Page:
The night before he scored 25 points and had seven assists in a win over the New Jersey Nets on Saturday Feb. 4, sensational New York Knicks point guard Jeremy Lin slept on teammate Landry Fields' couch, which became a story in it of itself.
Lin also revealed that, when he joined the Knicks, he had been sleeping on the couch of his brother Josh, a New York University dental student who lives in the lower east side of Manhattan.
During the Knicks' six-game winning streak, the 23-year-old Lin is averaging 26.8 points and 8.5 assists. (Reuters/Mike Cassese)
But now, after leading the Knicks to six straight victories, including the win over the Nets, Lin can now sleep a little more comfortably.
The New York Daily News reported Tuesday that New York's newest star has sublet a two-bedroom apartment from former Knicks forward David Lee in Trump Tower in downtown White Plains, N.Y. It is also the same two-bedroom apartment that current Knicks forward Amare Stoudemire rented before he moved to Manhattan.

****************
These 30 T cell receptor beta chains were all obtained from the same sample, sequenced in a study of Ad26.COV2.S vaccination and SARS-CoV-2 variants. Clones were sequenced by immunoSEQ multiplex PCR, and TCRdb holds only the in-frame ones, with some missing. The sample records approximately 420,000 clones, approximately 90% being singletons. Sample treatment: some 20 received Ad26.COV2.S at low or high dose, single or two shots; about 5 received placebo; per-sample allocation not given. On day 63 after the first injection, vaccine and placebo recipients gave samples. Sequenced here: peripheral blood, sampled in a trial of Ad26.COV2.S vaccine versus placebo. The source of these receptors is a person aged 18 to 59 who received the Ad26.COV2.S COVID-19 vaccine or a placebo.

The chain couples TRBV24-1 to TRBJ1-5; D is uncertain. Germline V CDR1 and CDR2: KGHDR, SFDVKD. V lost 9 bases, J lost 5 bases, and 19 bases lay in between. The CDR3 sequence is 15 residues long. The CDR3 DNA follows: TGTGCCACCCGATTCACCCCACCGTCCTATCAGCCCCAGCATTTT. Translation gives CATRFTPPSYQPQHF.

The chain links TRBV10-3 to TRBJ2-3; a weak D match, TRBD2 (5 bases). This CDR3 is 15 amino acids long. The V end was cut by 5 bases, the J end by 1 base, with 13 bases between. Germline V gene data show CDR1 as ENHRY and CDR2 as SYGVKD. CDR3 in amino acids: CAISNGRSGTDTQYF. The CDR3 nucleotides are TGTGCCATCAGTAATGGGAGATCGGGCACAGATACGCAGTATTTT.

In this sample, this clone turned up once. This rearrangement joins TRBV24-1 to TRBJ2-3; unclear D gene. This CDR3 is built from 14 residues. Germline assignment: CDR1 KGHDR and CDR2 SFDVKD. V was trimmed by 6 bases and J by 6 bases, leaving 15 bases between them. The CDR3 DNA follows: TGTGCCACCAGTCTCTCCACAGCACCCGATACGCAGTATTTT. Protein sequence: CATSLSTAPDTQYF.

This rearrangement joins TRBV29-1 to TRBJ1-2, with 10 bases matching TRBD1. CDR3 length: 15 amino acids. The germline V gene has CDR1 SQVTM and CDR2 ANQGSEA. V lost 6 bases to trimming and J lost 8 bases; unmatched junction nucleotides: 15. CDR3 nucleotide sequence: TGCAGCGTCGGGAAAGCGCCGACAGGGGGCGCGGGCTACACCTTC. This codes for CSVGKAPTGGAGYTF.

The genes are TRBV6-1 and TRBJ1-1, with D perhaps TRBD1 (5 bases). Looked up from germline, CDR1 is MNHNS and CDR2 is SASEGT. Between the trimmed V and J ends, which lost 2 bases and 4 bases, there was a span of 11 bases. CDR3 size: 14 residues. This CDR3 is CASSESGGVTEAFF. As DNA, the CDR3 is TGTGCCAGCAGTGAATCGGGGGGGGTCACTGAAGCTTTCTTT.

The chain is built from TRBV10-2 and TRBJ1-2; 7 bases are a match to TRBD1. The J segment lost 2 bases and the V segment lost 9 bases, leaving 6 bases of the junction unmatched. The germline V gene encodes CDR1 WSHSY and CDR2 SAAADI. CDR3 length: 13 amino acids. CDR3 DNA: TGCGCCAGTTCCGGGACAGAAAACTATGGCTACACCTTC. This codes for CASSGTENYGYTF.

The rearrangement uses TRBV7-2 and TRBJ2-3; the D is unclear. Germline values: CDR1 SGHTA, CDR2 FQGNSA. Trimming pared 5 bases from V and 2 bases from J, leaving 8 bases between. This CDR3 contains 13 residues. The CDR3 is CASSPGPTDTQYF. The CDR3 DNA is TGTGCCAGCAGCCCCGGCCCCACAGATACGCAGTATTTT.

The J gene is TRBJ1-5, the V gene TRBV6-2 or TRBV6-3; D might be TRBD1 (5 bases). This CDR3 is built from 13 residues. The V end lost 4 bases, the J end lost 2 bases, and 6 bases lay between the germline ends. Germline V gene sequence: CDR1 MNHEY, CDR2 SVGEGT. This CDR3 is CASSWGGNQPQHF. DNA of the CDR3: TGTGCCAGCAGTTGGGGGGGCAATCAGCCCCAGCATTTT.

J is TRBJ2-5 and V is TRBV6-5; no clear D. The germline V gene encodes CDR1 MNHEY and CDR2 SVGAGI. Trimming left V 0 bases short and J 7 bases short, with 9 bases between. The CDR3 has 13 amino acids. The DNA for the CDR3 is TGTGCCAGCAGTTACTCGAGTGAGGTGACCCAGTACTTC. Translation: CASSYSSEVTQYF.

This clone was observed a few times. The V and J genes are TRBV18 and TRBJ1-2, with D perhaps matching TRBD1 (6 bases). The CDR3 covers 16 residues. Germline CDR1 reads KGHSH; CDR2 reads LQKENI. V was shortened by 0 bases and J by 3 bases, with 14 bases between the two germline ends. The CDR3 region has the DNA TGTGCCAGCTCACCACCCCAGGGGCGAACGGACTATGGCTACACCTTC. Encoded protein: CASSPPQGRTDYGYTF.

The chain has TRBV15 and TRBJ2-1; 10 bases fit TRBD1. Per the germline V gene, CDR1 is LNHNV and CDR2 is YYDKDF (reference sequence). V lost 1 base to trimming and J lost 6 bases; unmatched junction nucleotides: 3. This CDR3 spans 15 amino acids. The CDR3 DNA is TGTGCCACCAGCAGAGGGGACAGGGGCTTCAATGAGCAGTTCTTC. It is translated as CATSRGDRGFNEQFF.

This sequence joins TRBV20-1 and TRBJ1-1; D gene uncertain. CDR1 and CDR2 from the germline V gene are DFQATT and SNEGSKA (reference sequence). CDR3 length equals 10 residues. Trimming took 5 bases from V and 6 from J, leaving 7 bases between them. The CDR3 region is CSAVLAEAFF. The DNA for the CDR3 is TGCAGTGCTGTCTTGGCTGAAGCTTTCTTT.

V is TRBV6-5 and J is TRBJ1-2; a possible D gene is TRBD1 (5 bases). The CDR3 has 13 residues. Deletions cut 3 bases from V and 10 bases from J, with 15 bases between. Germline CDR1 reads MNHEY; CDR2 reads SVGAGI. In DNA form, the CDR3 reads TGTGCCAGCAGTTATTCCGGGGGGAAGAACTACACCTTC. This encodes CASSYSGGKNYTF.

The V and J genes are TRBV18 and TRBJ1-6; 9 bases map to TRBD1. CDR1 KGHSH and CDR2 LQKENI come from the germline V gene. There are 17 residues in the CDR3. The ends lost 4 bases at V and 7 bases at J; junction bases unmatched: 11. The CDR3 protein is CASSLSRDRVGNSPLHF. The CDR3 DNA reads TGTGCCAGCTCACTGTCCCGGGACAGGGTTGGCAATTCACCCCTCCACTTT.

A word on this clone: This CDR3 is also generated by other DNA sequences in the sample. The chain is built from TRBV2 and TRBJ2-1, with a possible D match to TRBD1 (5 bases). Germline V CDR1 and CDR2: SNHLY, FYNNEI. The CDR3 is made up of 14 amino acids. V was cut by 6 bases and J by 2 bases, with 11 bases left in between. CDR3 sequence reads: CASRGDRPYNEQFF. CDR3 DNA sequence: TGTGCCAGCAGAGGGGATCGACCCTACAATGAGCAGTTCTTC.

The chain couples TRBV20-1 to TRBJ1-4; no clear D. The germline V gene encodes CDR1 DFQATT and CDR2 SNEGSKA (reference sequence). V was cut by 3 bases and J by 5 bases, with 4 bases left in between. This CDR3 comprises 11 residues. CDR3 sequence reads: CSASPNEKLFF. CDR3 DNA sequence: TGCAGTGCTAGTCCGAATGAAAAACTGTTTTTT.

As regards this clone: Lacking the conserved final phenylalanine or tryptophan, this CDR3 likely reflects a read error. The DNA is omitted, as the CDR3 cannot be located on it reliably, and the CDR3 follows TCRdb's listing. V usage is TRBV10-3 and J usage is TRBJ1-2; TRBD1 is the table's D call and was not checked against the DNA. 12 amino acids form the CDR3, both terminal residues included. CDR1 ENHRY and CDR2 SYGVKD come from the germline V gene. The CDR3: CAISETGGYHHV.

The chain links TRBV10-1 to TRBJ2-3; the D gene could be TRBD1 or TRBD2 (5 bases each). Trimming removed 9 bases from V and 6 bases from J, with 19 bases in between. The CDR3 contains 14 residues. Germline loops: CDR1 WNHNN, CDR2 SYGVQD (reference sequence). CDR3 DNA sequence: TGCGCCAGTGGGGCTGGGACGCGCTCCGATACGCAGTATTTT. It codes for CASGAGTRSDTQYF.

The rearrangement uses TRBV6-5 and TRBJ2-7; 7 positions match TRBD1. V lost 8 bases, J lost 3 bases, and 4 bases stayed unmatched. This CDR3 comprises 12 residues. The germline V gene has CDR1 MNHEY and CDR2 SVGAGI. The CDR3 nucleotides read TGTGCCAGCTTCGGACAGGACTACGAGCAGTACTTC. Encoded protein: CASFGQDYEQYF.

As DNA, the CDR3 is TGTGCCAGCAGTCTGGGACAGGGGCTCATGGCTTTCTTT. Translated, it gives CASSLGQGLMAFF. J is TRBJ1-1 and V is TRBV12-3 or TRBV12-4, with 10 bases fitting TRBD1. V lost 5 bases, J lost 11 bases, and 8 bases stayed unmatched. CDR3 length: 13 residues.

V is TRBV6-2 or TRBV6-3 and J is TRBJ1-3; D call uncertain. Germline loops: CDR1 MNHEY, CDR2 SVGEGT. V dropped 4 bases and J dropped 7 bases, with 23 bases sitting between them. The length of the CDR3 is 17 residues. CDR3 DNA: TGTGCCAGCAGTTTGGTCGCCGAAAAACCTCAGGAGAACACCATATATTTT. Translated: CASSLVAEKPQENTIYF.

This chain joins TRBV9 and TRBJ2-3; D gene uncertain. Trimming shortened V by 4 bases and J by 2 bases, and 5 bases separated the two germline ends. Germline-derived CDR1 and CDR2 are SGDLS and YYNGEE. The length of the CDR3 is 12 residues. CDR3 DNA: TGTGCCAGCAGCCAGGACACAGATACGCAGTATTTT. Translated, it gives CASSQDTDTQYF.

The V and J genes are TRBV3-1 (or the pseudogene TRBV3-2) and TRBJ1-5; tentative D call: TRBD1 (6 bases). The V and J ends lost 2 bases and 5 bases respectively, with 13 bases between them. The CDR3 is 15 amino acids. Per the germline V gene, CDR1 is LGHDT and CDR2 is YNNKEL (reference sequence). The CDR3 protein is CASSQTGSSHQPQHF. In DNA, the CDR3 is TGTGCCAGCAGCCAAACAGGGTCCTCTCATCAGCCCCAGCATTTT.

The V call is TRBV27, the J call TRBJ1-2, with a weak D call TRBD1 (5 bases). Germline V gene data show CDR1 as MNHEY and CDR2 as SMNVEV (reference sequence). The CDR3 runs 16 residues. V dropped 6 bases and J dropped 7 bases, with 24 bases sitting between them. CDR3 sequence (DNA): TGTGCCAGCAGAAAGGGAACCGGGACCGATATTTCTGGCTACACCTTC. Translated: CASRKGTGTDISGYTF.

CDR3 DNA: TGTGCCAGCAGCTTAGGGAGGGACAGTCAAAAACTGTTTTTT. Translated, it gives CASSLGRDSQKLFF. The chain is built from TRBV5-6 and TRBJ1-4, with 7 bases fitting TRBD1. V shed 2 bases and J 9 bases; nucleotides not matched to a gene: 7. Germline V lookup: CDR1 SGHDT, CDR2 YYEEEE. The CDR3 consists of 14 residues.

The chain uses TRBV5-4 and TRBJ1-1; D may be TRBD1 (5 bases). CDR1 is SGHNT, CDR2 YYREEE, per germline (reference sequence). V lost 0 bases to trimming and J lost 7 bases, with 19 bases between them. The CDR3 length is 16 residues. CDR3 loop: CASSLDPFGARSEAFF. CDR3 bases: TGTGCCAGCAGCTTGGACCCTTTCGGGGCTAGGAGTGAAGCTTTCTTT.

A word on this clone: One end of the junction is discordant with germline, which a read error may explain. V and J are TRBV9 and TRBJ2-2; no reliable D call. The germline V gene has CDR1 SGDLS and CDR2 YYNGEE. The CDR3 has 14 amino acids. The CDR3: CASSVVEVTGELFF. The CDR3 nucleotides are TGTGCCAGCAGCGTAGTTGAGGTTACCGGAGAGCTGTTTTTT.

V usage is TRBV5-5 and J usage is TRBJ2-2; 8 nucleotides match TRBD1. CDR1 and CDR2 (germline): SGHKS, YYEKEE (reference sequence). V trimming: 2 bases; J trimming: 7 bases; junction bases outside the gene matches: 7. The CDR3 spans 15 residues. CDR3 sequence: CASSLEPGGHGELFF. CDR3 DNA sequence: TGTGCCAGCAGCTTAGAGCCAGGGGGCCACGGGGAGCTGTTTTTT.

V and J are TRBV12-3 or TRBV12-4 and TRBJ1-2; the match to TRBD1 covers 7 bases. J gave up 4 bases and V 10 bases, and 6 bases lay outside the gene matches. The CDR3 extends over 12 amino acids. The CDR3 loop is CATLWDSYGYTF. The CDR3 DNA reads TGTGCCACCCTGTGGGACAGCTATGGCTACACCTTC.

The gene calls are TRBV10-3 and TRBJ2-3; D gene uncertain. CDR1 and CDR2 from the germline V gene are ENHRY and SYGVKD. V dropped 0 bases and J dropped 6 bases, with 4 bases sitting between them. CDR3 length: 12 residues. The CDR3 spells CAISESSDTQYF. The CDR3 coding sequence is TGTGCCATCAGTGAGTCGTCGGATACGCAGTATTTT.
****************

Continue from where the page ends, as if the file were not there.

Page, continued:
Lin has rented his the apartment for $3,800-a-month and will live on the 20th floor of the 35-story building, which is right off Main St. and is home to several other Knicks players and some New York Rangers as well. However, what seems most convenient about the building is that it is in close proximity to the Knicks training facility in Greenburgh, N.Y.
Lin's pad boasts nine-foot ceilings, marble bathrooms, cherry wood floors and a built-in sound system. The building, which was built in partnership with developer Louis Cappelli, also has indoor and outdoor pools and basketball courts, a spa and a gym.
Now that Lin has a guaranteed contract, a two-year, $1.2 million deal, he should have no problem maintaining his new dig and stably staying in one place.
Lin is the first player in NBA history to have at least 20 points and seven assists in each of his first five career starts, the first one coming against the Utah Jazz on Monday Feb. 6. The Harvard graduate scored 136 points in those five starts, which is the most by any player since the NBA-ABA merger in 1976.